A Canadian study has found that women have a circadian rhythm, which runs between 1.7 and 2.3 hours ahead of their male partners.
According to the study published in the journal Proceedings of the National Academy of Sciences, this means they are likely to feel more tired earlier in the evening than men. The researchers say these differences are mainly due to the influence of our sex hormones.
According to Dr Adam Taylor, a senior lecturer in anatomy at Lancaster University Medical School: “These hormones can affect our health in everything from how fast our hair grows to how quickly we blink and even how rapidly we digest food and alcohol.”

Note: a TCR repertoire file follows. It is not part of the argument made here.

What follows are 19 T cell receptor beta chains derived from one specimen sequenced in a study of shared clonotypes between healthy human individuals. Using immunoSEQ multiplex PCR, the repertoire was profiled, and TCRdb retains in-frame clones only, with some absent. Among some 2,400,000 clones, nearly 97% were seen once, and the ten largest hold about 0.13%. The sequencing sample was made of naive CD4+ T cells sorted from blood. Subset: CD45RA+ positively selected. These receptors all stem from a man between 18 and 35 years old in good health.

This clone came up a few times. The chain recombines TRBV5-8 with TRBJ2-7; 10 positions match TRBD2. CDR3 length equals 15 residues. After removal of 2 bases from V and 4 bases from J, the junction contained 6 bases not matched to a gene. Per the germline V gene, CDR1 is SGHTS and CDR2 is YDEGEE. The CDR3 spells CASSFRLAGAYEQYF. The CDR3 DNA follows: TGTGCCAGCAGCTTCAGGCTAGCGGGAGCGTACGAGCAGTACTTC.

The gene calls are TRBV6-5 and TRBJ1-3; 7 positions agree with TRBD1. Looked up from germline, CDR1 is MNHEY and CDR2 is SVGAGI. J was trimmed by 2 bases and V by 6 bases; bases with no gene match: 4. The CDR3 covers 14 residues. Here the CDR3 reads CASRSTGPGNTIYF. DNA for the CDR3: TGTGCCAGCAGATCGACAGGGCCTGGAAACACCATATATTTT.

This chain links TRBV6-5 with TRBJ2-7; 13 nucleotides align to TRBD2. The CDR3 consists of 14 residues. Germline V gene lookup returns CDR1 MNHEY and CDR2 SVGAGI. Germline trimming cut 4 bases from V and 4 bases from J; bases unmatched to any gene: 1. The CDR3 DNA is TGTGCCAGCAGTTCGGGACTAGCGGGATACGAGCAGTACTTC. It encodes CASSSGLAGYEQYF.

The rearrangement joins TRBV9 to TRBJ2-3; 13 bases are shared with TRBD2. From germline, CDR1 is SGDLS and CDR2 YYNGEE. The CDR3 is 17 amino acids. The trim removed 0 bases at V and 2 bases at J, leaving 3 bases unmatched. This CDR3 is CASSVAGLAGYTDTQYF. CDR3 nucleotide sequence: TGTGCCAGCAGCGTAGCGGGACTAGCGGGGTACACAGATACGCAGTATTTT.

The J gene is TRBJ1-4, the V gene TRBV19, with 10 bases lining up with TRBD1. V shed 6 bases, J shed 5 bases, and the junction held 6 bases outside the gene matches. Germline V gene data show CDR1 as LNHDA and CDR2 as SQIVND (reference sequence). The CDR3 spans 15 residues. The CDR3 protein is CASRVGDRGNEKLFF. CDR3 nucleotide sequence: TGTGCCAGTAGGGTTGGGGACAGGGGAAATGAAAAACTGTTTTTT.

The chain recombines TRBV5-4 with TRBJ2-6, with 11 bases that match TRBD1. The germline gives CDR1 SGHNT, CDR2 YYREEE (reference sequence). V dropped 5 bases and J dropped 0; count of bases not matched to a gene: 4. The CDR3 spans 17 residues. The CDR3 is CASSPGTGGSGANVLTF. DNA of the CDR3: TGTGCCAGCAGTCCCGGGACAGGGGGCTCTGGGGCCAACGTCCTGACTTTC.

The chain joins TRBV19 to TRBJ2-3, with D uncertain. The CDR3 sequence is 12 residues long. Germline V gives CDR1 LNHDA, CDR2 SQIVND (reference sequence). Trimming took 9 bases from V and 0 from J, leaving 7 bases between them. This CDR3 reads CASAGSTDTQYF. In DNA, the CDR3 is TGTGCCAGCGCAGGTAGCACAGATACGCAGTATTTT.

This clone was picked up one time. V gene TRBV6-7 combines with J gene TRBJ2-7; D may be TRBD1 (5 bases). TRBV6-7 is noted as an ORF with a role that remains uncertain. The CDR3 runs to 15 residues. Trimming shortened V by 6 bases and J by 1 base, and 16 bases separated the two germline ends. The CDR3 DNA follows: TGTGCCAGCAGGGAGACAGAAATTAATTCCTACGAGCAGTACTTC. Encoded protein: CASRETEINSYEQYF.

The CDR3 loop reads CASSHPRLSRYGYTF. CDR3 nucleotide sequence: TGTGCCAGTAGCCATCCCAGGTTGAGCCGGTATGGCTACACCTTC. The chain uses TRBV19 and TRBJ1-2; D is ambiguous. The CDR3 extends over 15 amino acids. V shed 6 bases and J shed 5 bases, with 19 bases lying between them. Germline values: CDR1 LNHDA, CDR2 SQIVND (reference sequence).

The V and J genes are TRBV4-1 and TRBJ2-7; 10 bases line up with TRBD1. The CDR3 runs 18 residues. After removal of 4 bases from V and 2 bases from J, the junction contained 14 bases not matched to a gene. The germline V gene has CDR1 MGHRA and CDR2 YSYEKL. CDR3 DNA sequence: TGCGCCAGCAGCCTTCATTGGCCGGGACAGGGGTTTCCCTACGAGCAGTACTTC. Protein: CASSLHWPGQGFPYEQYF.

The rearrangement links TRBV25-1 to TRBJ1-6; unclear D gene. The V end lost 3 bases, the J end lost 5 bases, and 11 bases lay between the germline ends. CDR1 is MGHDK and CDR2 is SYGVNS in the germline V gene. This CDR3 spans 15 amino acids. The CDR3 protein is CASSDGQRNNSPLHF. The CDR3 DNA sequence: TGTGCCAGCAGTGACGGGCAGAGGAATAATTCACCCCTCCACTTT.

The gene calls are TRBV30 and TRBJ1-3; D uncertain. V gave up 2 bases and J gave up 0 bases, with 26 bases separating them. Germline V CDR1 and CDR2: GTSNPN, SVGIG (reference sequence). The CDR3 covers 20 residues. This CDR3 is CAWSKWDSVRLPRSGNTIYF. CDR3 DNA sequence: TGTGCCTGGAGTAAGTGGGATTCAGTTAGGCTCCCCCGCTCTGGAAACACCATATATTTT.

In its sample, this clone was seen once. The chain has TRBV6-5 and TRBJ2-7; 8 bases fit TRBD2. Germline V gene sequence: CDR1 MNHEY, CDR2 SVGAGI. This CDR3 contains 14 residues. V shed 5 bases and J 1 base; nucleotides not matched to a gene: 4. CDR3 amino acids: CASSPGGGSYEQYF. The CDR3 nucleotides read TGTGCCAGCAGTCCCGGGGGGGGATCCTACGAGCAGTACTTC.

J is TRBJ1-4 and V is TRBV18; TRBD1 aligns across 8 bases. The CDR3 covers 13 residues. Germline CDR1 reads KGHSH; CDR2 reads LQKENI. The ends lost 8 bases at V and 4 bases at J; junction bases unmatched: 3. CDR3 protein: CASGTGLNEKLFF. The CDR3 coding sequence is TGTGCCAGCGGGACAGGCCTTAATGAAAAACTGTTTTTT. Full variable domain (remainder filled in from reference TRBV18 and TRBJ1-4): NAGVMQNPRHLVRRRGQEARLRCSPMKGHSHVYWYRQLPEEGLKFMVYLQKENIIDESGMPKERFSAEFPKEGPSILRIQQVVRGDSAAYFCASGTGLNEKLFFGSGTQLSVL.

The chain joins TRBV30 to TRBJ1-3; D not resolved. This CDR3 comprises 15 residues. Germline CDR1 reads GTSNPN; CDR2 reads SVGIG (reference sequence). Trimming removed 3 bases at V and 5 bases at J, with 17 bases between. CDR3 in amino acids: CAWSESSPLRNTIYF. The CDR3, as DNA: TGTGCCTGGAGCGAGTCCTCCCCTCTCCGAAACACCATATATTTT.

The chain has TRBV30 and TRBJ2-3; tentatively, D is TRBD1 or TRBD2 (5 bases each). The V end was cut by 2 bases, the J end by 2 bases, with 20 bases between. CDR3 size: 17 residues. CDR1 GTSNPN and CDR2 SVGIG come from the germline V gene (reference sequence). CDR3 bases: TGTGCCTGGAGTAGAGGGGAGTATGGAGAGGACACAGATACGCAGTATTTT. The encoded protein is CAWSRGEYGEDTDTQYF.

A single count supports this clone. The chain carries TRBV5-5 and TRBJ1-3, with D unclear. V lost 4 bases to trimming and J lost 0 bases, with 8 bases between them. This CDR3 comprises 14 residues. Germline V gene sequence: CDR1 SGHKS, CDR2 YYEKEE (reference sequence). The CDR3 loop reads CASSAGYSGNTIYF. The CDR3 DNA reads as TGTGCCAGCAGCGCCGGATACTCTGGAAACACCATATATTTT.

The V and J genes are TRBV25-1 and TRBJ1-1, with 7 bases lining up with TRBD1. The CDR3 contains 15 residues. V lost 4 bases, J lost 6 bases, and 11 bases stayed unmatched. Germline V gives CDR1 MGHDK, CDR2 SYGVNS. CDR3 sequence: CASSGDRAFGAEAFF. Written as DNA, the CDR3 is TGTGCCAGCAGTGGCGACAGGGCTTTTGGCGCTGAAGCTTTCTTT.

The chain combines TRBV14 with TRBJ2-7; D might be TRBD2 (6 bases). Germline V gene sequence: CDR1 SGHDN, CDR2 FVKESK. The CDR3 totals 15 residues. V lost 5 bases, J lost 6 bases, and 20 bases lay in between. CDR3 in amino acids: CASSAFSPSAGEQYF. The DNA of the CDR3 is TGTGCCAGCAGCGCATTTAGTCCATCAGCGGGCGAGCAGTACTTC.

A woman’s heart is about two-thirds the size of a man’s, weighing an average of 120g, compared to an average 180g in the male.
However, because the female organ is smaller, it beats slightly faster to make up for its size.
While the average male heart beats 70-72 times a minute, an adult woman’s beats 78-82 times a minute.
However heart experts say this has no effect on women’s overall heart health during their lifetimes or the type of heart problems they develop.